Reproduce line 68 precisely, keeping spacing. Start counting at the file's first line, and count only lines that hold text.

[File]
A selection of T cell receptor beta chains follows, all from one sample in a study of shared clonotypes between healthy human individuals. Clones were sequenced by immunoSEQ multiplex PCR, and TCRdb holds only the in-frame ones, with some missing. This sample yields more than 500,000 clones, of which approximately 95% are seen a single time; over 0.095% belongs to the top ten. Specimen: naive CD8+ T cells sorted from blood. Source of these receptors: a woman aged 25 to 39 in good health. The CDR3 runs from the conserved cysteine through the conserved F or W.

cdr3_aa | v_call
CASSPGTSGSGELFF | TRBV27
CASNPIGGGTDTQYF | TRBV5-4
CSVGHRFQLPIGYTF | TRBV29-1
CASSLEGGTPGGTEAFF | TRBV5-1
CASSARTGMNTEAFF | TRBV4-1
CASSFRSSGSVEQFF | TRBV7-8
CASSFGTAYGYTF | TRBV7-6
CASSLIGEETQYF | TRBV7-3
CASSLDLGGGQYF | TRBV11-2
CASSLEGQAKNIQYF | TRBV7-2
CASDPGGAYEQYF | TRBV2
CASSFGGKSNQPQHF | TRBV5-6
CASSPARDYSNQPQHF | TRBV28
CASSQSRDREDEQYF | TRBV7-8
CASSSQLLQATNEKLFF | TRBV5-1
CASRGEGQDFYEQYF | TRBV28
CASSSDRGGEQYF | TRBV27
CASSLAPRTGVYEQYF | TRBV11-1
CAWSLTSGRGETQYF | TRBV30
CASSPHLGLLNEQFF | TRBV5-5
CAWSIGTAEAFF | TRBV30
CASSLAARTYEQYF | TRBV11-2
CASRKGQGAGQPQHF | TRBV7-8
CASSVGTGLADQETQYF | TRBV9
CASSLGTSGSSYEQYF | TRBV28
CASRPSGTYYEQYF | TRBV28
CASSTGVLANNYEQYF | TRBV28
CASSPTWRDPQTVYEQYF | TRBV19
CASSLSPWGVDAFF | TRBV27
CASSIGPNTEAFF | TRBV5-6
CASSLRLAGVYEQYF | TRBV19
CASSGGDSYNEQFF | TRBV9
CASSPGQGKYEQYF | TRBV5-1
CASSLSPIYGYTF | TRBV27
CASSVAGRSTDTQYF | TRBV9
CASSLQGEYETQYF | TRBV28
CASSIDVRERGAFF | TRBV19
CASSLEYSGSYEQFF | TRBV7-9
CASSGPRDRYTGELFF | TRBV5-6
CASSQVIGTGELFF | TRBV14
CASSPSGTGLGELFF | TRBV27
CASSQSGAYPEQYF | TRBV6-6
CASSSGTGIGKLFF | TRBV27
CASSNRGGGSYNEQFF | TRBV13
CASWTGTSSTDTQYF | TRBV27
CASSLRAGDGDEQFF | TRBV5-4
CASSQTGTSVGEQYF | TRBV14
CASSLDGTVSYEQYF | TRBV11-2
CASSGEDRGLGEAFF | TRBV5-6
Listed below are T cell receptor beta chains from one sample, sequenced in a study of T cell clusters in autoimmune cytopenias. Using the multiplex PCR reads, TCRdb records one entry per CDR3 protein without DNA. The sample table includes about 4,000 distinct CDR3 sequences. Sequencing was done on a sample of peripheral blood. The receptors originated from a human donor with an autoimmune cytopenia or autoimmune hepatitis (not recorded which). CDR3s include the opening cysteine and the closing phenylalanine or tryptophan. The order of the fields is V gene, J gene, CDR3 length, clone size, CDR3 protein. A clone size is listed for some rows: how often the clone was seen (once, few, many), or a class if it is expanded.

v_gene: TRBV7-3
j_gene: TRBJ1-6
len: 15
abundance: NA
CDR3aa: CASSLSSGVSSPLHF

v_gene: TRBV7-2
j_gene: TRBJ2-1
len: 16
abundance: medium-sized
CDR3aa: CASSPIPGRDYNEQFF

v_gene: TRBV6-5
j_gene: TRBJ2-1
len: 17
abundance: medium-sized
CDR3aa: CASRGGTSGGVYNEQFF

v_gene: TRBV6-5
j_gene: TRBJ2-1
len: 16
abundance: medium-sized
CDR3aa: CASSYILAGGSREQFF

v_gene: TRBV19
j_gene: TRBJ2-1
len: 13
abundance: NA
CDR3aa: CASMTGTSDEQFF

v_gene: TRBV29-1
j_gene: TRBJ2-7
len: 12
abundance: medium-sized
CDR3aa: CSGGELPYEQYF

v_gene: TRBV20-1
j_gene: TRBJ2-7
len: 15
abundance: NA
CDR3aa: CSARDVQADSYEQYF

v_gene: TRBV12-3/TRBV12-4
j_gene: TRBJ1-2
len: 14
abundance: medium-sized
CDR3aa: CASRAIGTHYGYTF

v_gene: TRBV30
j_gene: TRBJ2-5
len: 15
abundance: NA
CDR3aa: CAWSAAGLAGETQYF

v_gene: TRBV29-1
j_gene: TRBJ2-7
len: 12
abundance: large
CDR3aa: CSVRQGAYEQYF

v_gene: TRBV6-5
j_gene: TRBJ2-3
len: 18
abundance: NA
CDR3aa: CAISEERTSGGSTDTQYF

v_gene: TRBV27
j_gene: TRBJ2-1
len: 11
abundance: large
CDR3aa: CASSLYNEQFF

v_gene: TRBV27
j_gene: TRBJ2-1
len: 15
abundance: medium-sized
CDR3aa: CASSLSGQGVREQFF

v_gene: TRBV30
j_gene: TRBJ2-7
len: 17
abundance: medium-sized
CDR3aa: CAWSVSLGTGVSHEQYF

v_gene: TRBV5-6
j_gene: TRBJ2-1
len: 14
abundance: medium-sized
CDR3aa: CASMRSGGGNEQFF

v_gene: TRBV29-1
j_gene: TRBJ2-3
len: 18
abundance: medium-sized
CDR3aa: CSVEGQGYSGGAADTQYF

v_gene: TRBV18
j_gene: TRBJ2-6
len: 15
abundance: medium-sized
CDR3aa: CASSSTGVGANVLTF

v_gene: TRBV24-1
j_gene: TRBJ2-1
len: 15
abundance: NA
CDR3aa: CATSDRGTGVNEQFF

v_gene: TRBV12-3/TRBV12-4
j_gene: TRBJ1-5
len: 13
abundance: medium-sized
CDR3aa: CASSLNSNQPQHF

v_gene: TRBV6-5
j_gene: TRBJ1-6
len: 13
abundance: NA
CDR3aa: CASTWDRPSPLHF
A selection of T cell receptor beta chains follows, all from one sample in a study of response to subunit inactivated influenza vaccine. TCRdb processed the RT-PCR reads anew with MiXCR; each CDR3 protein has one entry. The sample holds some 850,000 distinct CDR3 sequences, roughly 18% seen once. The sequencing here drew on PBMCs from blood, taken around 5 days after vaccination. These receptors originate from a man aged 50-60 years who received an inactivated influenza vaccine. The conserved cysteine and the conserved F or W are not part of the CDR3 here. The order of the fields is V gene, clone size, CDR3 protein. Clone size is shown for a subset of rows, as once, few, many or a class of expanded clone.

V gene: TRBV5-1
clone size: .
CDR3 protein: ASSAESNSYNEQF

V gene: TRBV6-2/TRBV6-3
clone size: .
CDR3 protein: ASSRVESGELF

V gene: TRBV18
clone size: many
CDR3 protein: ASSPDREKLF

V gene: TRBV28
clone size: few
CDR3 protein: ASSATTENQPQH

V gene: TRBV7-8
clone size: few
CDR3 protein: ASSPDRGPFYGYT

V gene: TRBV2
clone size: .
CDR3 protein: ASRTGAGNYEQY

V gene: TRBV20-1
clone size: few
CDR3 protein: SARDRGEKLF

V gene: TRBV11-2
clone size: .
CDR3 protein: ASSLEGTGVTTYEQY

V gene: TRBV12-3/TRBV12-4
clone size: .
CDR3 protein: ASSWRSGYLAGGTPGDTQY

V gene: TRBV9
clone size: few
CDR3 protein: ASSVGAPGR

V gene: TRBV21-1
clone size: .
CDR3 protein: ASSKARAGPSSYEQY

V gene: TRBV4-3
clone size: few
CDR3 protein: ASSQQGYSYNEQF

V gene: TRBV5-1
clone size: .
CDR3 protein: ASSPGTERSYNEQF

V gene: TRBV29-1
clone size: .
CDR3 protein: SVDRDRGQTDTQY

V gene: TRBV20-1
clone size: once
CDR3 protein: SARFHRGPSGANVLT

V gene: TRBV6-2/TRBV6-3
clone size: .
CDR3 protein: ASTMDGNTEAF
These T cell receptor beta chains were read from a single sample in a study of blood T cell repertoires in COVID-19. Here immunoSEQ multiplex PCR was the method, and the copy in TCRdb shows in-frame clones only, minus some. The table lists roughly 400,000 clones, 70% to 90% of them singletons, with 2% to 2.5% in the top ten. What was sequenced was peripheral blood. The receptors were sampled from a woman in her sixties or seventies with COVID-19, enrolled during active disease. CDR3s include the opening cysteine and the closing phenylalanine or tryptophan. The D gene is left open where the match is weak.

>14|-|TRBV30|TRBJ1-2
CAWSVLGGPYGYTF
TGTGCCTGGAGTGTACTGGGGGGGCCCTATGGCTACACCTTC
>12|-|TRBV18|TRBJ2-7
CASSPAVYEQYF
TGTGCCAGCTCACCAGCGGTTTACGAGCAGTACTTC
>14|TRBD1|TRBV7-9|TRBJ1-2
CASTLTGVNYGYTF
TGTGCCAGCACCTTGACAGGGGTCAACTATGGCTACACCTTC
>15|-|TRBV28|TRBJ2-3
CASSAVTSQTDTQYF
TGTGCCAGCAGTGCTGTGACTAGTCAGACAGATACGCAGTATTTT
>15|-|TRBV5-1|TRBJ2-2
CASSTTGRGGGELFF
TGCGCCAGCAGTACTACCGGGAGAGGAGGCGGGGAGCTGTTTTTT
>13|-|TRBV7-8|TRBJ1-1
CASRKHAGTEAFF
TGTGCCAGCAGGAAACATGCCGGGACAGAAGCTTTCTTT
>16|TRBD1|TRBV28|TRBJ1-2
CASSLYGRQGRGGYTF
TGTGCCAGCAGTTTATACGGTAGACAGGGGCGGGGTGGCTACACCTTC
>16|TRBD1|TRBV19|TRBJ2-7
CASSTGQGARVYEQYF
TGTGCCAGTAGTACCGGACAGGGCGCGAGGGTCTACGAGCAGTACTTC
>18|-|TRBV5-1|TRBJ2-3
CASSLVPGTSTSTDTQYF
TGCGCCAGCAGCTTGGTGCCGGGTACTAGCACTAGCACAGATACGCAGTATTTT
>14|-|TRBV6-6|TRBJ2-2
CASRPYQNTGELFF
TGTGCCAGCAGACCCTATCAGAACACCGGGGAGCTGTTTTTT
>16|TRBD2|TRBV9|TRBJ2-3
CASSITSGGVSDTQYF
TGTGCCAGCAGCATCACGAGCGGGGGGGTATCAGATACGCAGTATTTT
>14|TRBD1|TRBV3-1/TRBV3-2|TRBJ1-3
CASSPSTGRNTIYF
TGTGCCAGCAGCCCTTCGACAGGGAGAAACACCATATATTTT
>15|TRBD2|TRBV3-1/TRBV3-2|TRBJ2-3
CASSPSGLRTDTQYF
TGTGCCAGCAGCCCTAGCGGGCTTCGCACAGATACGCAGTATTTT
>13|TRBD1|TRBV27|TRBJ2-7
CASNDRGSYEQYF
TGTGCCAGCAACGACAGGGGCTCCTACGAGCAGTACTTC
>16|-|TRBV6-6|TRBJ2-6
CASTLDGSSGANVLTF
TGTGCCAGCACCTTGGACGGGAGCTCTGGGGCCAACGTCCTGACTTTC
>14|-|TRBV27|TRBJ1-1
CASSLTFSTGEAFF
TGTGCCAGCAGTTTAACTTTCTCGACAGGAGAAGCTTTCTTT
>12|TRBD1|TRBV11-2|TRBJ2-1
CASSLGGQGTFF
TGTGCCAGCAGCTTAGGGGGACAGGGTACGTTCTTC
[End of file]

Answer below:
v_gene: TRBV6-5